How to embrace both sides of a profound, conflicting wisdom

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By Joe Perez

It is suspicious that so often profound truths can simply be reversed to discover another supposedly profound truth. Proverbs often work well in their opposite.

A little learning is a wonderful thing. A little learning is a dangerous thing.

Absence from those we love is self from self, a deadly banishment. Absence makes the heart grow fonder.

Or take stillness. Stillness is where we encounter the Divine. Or Stillness is the denial of living. Our responses to this complexity may get stuck in paralysis, confusion, or a refusal of analysis.

But the most profound response may be to embrace paradox enfolded within a model or picture of human nature large enough to handle the complexity. When we are counseled by a proverb to embrace action, we can relate to this injunction as connected to the identification with the principle of Eros or Hetero-philia or self-transcendence in our map of human nature. And when we are told to embrace inaction, we know this is of a piece with Agape or Homo-philia or self-immanence. That which is supposed to be irreducible plurality or complexity is now viewed as merely irreducible pluralilty if seen from a particular perspective, and that perspective is enfolded into an embrace which integrates structures of organization within the chaos.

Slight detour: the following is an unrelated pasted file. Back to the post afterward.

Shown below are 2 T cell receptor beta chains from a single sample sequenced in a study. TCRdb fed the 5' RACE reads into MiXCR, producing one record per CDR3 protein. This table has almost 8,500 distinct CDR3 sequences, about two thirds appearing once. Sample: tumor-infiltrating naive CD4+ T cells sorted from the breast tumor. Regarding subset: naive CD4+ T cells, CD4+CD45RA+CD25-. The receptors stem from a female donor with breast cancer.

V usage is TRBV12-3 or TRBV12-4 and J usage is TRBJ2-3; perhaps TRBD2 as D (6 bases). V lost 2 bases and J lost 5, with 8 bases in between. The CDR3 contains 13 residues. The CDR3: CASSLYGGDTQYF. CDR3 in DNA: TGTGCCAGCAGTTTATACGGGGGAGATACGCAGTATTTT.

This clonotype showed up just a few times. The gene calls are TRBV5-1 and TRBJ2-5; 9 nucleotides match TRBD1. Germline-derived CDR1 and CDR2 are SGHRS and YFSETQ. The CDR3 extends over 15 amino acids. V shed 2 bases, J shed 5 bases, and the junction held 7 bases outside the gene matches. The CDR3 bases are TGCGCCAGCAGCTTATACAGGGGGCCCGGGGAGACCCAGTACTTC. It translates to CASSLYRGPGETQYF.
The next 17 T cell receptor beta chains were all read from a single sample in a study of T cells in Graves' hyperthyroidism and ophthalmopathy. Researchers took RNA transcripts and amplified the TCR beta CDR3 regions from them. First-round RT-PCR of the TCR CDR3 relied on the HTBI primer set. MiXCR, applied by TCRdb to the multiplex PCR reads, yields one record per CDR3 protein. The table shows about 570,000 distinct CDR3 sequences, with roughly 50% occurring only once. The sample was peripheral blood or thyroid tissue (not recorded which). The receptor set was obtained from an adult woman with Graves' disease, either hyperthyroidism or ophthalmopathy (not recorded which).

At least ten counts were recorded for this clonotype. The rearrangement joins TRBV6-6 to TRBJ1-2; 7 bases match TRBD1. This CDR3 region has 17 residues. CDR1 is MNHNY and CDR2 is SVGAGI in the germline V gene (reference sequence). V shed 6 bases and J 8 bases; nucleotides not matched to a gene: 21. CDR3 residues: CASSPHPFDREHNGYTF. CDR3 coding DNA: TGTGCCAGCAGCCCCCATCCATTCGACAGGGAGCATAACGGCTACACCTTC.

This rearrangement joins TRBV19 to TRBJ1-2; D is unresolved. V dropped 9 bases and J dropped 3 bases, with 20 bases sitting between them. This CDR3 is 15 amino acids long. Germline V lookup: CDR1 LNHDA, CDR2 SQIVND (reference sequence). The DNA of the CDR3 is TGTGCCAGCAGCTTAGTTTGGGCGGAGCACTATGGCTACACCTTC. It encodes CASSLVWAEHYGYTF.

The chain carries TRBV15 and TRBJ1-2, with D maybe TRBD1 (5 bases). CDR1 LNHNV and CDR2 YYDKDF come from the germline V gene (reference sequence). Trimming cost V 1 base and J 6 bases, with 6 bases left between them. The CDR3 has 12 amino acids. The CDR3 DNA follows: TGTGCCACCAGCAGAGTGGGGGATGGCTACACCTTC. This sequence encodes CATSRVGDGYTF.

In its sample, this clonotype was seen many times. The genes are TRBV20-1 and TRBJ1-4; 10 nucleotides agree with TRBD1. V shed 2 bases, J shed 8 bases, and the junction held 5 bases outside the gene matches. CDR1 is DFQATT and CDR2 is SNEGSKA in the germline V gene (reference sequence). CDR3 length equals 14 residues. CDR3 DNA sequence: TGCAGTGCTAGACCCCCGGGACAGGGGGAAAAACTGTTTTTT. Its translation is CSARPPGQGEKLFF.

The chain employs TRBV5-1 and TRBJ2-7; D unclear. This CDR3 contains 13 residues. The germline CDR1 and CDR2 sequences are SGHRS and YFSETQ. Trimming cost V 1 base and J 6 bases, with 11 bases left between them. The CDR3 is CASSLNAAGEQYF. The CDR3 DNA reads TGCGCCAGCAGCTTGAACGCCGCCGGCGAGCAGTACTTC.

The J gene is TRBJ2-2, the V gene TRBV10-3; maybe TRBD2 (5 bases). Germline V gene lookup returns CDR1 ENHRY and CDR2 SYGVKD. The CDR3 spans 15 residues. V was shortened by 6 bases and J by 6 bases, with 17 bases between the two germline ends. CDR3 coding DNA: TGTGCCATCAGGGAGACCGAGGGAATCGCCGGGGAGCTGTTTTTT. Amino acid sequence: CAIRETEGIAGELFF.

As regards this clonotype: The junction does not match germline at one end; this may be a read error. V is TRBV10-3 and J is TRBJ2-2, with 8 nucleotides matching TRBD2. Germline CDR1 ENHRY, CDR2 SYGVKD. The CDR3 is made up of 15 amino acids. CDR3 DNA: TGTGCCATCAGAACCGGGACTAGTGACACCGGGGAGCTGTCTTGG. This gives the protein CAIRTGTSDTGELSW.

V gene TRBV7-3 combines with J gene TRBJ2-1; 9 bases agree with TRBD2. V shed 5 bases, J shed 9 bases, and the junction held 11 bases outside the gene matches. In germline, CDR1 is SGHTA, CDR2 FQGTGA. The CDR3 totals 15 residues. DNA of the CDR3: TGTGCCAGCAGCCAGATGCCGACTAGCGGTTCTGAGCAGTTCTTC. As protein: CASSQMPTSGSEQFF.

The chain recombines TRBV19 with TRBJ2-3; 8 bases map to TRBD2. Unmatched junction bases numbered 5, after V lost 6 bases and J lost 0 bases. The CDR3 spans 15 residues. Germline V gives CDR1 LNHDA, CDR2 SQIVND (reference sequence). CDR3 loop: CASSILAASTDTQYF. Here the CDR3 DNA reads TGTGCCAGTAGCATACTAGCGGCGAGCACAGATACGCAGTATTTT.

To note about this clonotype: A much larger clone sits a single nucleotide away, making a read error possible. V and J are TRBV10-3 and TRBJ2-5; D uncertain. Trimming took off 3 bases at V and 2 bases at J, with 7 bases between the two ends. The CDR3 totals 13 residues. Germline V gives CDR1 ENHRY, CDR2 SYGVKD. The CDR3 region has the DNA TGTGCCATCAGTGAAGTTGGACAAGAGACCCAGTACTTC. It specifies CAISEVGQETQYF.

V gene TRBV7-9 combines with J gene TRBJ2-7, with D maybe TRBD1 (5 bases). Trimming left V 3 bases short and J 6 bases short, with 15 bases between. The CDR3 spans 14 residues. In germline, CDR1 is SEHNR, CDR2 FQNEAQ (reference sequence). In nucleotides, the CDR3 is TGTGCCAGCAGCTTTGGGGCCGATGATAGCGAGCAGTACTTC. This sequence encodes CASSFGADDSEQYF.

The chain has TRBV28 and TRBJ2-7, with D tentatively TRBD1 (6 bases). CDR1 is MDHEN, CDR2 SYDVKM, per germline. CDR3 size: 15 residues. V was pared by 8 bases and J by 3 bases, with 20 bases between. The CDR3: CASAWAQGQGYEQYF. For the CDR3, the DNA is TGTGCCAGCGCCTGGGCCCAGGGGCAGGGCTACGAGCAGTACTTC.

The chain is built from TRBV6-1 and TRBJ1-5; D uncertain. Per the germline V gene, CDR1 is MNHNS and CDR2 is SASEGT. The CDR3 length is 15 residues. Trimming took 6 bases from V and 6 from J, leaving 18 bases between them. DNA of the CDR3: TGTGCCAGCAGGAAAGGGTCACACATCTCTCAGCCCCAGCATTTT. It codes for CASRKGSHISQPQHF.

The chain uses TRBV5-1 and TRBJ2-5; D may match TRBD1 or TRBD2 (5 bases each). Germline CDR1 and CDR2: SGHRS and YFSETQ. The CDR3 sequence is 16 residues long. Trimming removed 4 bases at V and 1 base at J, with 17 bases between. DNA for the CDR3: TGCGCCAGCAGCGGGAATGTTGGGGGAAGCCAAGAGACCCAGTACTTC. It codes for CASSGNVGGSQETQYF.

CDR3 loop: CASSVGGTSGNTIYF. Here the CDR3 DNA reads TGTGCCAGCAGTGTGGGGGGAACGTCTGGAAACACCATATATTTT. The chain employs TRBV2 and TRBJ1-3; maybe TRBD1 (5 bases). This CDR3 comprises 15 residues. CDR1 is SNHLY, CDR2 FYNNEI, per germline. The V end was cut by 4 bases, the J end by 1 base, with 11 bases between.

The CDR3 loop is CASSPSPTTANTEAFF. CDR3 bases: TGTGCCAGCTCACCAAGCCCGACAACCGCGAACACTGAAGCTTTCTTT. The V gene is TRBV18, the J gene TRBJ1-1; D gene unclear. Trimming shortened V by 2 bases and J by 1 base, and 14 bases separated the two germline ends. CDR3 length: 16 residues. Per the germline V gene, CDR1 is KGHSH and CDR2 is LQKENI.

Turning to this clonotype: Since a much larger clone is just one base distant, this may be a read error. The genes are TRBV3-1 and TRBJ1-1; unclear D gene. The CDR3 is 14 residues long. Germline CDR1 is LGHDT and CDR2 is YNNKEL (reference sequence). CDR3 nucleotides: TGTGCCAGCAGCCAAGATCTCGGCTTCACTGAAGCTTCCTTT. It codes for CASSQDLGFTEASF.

There is usually a way out of the paradox into clarity if one’s mental worldview is nimble enough. But I do worry when some folks talk about embracing paradox if they really mean to counsel an escape into an anarchic mind. Anarchy is best embraced in moderation.

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